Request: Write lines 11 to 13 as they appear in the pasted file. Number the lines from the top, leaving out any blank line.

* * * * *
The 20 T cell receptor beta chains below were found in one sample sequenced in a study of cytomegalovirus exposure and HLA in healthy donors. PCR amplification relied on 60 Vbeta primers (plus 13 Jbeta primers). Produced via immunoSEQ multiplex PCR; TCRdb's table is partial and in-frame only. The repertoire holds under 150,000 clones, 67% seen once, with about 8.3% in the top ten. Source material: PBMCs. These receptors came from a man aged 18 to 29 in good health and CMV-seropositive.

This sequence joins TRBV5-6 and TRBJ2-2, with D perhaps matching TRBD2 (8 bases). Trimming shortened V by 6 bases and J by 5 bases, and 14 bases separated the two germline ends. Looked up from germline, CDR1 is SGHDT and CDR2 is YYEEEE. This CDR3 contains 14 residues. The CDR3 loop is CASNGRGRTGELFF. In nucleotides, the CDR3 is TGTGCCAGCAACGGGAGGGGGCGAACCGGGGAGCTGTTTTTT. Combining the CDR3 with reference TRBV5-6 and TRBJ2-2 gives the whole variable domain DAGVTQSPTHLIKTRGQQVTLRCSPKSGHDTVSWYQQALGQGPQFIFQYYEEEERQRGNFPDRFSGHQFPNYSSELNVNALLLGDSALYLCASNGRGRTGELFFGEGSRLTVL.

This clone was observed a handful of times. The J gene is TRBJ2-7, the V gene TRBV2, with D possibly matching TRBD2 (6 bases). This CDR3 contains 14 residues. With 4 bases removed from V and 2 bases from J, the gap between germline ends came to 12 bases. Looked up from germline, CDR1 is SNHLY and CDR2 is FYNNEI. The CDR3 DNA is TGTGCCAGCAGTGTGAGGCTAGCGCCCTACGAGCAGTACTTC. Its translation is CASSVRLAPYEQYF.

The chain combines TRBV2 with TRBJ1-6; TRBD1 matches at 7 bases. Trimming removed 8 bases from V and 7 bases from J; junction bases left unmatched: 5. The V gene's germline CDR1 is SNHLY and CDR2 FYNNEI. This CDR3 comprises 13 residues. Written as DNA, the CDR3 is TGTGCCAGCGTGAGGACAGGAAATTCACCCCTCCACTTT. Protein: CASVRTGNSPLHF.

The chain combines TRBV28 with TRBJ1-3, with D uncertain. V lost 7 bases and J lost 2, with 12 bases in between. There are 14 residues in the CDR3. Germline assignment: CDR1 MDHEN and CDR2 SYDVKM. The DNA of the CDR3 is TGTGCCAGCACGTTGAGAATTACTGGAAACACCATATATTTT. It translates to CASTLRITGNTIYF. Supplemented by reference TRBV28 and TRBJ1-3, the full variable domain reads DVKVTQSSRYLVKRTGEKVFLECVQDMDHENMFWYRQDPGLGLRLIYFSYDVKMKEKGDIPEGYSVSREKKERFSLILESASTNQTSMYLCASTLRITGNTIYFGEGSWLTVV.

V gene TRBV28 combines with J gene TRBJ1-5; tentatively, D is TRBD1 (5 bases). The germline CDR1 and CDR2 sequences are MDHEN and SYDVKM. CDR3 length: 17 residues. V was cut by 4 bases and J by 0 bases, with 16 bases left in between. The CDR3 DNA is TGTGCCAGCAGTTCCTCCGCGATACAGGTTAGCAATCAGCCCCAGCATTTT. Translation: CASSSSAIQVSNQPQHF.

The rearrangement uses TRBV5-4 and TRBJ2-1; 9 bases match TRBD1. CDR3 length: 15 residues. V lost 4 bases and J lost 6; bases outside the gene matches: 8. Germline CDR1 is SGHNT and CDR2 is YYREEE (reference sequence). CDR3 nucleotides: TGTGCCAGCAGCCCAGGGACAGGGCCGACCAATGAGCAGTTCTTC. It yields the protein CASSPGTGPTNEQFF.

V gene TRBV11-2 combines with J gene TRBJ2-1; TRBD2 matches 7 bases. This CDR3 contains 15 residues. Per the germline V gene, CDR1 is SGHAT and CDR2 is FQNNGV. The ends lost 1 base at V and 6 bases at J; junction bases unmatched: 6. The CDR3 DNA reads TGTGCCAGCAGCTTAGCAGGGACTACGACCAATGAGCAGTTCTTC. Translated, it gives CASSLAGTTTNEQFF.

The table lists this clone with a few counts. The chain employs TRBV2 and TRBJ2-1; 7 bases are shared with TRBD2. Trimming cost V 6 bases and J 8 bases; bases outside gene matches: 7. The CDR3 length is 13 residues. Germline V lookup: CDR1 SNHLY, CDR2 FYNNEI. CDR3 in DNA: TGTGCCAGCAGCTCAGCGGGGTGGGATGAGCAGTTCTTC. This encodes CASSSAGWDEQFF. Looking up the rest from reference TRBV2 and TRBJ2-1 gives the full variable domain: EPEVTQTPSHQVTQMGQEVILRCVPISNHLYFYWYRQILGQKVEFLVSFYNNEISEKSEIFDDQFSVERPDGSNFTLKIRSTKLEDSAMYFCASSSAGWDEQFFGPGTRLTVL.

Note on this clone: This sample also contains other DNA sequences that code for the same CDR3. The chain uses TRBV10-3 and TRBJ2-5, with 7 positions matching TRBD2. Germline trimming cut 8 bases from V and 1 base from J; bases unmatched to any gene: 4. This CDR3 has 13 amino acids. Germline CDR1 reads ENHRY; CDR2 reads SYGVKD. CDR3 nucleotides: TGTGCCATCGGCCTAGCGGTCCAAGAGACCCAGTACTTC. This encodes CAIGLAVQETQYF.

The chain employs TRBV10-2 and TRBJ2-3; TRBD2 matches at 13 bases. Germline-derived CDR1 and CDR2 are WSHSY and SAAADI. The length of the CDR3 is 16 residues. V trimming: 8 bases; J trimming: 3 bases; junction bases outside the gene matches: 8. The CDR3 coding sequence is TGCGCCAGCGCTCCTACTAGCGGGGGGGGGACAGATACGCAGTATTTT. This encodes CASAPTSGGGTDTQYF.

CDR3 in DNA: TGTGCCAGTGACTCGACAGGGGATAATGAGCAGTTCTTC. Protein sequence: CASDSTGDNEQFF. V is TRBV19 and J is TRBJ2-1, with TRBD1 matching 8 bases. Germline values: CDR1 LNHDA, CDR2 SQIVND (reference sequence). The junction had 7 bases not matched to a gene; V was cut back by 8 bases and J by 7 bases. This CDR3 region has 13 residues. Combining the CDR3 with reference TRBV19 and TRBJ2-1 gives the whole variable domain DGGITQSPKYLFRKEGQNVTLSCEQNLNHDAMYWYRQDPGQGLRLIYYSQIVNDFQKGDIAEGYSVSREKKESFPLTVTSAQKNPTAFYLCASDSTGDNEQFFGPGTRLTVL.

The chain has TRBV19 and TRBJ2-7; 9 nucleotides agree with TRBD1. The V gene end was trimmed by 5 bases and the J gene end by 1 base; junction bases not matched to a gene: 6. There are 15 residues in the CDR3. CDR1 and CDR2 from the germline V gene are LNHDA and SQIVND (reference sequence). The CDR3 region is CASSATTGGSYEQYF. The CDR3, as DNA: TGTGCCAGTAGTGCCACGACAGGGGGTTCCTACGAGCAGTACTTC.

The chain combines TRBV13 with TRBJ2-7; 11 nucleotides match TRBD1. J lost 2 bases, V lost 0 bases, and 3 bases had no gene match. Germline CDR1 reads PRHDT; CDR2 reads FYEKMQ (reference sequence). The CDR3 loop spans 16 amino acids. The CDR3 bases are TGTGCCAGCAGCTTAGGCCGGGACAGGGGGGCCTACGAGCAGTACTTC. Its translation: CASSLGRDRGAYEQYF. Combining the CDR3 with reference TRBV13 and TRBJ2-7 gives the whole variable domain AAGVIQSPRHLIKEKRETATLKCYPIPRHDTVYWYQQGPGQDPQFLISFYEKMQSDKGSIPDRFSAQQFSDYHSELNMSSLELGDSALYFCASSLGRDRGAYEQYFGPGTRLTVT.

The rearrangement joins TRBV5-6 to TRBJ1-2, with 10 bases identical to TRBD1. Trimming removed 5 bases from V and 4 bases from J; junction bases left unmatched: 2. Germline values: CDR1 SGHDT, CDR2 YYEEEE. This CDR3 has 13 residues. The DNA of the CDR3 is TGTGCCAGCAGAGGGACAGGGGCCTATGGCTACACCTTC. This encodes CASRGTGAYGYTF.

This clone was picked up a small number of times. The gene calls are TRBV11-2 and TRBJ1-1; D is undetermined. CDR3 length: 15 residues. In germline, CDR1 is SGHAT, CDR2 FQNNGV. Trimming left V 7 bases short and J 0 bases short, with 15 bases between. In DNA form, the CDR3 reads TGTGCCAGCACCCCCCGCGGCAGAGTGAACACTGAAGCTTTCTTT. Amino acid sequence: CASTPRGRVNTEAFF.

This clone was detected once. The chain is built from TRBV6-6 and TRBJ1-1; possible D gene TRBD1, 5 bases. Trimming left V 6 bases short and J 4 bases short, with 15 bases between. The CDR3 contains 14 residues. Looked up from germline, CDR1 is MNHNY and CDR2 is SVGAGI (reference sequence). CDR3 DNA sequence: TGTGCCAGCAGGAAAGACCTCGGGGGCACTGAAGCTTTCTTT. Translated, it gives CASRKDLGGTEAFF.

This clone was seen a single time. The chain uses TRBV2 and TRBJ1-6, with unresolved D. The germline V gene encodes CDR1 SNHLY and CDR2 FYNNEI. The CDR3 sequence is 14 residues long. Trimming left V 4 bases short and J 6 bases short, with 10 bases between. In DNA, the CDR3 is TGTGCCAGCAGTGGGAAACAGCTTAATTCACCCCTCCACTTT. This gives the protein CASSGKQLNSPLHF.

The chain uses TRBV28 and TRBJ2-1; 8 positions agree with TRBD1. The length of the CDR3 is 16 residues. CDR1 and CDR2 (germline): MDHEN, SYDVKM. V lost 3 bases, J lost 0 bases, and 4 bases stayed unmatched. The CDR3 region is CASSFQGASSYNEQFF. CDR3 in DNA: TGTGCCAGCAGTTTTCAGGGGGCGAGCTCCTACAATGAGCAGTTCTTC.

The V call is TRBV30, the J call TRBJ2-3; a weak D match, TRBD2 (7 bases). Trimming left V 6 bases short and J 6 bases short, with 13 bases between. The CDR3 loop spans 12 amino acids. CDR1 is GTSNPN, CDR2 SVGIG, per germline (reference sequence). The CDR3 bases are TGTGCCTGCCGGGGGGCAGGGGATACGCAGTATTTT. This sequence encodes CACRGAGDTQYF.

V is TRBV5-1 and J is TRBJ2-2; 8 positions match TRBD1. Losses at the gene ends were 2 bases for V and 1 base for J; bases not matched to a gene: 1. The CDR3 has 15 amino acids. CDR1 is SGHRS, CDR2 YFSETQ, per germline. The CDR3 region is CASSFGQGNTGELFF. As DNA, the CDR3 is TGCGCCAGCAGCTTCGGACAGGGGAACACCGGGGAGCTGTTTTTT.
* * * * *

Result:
The chain employs TRBV10-2 and TRBJ2-3; TRBD2 matches at 13 bases. Germline-derived CDR1 and CDR2 are WSHSY and SAAADI. The length of the CDR3 is 16 residues. V trimming: 8 bases; J trimming: 3 bases; junction bases outside the gene matches: 8. The CDR3 coding sequence is TGCGCCAGCGCTCCTACTAGCGGGGGGGGGACAGATACGCAGTATTTT. This encodes CASAPTSGGGTDTQYF.

CDR3 in DNA: TGTGCCAGTGACTCGACAGGGGATAATGAGCAGTTCTTC. Protein sequence: CASDSTGDNEQFF. V is TRBV19 and J is TRBJ2-1, with TRBD1 matching 8 bases. Germline values: CDR1 LNHDA, CDR2 SQIVND (reference sequence). The junction had 7 bases not matched to a gene; V was cut back by 8 bases and J by 7 bases. This CDR3 region has 13 residues. Combining the CDR3 with reference TRBV19 and TRBJ2-1 gives the whole variable domain DGGITQSPKYLFRKEGQNVTLSCEQNLNHDAMYWYRQDPGQGLRLIYYSQIVNDFQKGDIAEGYSVSREKKESFPLTVTSAQKNPTAFYLCASDSTGDNEQFFGPGTRLTVL.

The chain has TRBV19 and TRBJ2-7; 9 nucleotides agree with TRBD1. The V gene end was trimmed by 5 bases and the J gene end by 1 base; junction bases not matched to a gene: 6. There are 15 residues in the CDR3. CDR1 and CDR2 from the germline V gene are LNHDA and SQIVND (reference sequence). The CDR3 region is CASSATTGGSYEQYF. The CDR3, as DNA: TGTGCCAGTAGTGCCACGACAGGGGGTTCCTACGAGCAGTACTTC.